Just last month, a 30-year-old man came to me with complaints of severe back pain and muscle weakness. He had trouble walking and was about to end up in a wheelchair. Although the typical orthopedic evaluation was inconclusive, a metabolic diagnosis revealed a severe vitamin D deficiency (osteomalacia – a condition in which the bones lose minerals and become soft and malleable). Fortunately, the patient is well on his way after vitamin D treatment.
Any doctor practicing medicine in India would have seen such vitamin D deficient patients with bone/muscle pain and weakness, often along with fractures. In children, a severe vitamin D deficiency presents as rickets – the growing bones become bent and deformed. The condition has been virtually eradicated in Europe and the United States thanks to systematic public health interventions such as fortifying foods with vitamin D. In India, however, vitamin D deficiency is still observed in both children and adults. In fact, in the last few months there has been an increasing number of patients – children and adults – with such symptoms. This is just a gift from the pandemic, with people locked up indoors.
These cases are just the tip of the proverbial iceberg. A much larger number of Indians suffer from mild to moderate vitamin D deficiency. For many, a low-grade deficiency lasts for a long time, resulting in poor calcium absorption and contributing to bone damage that can potentially manifest with low bone density and fractures in old age.
Several studies suggest a high prevalence of low blood levels of vitamin D (25-OHD) in people in India. Depending on the threshold used and the population studied, the prevalence of vitamin D deficiency across India ranges from 17 to 90%. Although all ages are affected, deficiency appears to be more common in cities than towns, and more in the north than in the south, which is closer to the equator. As late as 2020, as many as 25% of patients hospitalized with covid at a major Delhi hospital had levels below 10 ng/ml!
What is the role of vitamin D in our body? While vitamin D is a hormone that has numerous actions in the body at the cellular and molecular levels, its primary, critical role is to help absorb calcium from our gut. In the absence of vitamin D, dietary calcium does not reach our bloodstream and bones. There is also some evidence that vitamin D helps prevent acute upper respiratory tract infections. There are some differences of opinion about the level needed for optimal human health. Most experts recommend levels of 20 ng/ml for overall bone health in adults and levels of 12 ng/ml to prevent rickets in children.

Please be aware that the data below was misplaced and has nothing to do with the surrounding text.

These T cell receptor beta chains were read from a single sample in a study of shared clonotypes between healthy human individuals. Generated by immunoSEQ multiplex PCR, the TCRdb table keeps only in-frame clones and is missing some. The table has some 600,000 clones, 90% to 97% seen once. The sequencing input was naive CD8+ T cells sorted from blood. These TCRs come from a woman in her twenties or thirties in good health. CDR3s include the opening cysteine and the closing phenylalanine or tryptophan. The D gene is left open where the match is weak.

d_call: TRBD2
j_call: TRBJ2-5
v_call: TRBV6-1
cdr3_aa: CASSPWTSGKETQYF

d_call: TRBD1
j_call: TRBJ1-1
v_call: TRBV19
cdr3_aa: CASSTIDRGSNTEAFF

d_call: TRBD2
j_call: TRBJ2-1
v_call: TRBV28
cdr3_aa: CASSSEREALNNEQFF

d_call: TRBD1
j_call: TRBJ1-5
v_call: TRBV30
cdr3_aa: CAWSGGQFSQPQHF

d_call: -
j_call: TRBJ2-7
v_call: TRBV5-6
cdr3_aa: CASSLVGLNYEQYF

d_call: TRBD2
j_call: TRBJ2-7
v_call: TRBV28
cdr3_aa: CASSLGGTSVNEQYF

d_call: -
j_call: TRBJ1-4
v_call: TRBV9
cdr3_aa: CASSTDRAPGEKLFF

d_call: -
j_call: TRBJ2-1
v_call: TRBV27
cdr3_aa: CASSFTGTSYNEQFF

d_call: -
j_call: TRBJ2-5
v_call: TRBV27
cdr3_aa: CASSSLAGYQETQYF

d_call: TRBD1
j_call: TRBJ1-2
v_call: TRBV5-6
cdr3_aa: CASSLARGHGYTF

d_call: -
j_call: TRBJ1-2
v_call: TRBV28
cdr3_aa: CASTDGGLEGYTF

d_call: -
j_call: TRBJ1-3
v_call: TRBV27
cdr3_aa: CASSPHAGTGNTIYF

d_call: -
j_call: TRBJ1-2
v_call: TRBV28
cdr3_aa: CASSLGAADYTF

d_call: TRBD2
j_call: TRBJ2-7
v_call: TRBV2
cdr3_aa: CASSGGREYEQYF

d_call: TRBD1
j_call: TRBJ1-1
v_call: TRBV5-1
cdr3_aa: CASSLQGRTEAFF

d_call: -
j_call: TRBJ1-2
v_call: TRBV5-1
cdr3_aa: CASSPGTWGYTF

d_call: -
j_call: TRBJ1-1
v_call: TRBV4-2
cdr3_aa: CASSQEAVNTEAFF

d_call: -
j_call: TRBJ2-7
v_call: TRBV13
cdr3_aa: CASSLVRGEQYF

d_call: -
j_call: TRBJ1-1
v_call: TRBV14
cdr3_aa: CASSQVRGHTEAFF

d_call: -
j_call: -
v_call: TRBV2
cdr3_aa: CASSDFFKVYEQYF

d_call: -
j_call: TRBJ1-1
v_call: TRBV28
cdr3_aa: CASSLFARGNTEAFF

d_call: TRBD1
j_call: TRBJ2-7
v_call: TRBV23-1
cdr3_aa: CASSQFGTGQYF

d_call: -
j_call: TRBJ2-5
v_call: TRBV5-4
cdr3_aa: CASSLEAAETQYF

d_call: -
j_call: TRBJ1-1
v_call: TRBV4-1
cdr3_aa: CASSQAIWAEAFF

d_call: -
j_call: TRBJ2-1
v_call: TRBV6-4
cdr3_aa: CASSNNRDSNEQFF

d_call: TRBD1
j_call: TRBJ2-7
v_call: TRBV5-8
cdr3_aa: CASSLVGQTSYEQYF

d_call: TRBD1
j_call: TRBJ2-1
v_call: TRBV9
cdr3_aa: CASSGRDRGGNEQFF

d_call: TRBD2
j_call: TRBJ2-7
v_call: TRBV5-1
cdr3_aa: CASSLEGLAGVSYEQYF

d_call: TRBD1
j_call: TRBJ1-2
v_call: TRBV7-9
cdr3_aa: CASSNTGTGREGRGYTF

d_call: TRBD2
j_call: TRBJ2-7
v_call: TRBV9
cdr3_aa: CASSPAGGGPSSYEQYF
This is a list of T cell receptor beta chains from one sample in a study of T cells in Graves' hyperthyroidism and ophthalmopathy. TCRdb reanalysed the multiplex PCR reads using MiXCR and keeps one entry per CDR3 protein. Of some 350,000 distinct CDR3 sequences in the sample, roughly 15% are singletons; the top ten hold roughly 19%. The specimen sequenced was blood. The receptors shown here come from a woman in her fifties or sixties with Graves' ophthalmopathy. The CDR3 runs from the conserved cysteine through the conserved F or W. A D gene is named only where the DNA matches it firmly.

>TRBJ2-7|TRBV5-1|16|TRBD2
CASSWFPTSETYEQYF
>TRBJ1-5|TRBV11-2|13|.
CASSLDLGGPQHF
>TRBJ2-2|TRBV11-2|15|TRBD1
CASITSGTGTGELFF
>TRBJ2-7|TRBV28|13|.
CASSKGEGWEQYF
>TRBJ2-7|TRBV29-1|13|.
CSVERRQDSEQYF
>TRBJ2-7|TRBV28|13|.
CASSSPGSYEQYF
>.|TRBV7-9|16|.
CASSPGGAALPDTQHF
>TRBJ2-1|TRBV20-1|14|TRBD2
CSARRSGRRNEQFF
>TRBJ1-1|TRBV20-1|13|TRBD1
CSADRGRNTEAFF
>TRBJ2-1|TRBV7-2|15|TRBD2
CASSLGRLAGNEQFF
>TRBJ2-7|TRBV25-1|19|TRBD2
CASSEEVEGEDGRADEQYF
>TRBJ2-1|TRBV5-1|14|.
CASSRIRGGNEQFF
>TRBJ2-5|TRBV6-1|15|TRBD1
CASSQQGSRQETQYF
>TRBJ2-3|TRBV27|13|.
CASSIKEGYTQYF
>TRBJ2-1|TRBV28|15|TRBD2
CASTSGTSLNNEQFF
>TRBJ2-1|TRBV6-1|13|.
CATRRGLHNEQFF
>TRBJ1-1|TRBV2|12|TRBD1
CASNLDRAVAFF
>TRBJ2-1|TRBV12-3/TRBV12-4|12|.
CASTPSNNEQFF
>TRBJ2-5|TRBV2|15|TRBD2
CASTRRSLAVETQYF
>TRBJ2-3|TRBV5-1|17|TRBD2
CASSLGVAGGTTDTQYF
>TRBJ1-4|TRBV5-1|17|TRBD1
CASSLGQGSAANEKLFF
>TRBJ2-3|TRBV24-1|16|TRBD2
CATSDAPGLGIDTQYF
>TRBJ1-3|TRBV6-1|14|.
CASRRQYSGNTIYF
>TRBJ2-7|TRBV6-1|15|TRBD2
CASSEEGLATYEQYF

The main source of vitamin D is not our food, it is sunshine. So why does a sunny country like India have such a high prevalence of D deficiency? The responsible factors are our sun-fighting behavior (as opposed to the sun-seeking behavior of the people of Europe and the United States); professional and personal reasons for spending most of the time indoors; cultural reasons for keeping our body parts completely covered when we go out; air pollution, which has been shown to inhibit the synthesis of vitamin D. In cities like Delhi, supervised exposure of children to the midday sun for 30 minutes a day (the best time to make vitamin D) did not lead to a significant rise in blood levels.
A multi-pronged strategy is needed to address this public health problem (diversification of diets, exposure to sunlight, consumption of fortified milk and the use of supplements when indicated). Vitamin D fortification of popular and commonly used products such as milk and edible oil, as recommended by the Food and Safety Standards Authority, is an established approach. The recommended average daily intake of vitamin D through fortified milk and oil (240 IU) may not be sufficient to bring serum levels of vitamin D within the normal range, as shown by a recent study.
However, it is an essential step in the right direction and should logically lead to mandatory fortification and ultimately to a revision of the amount of vitamin D to be added. milk fortification with vitamins A and D with the intention of moving to mandatory fortification of the two staples. However, not much has happened since then.
While food fortification isn’t a panacea, it remains one of the most tangible and cost-effective ways to hit the last mile to improve health and nutritional outcomes, especially in the short term. It also strengthens and supports ongoing nutritional improvement programs and is an essential part of a broader, integrated approach to prevent micronutrient malnutrition, complementing other approaches to improve micronutrient status. The World Health Organization and the World Bank suggest that fortification is a widely recognized and highly cost-effective strategy for increasing nutrient intake, one that requires no change in eating behavior or substantial government budgets. The success story of universal salt iodization and its role in eradicating iodine deficiency is one of India’s greatest public health success stories.
Achieving the goal of a malnutrition-free India calls for scaling up efforts such as fortification. As was the case with the iodization of table salt, it is time for all stakeholders to join forces for fortification to reduce and prevent debilitating conditions caused by vitamin D deficiency.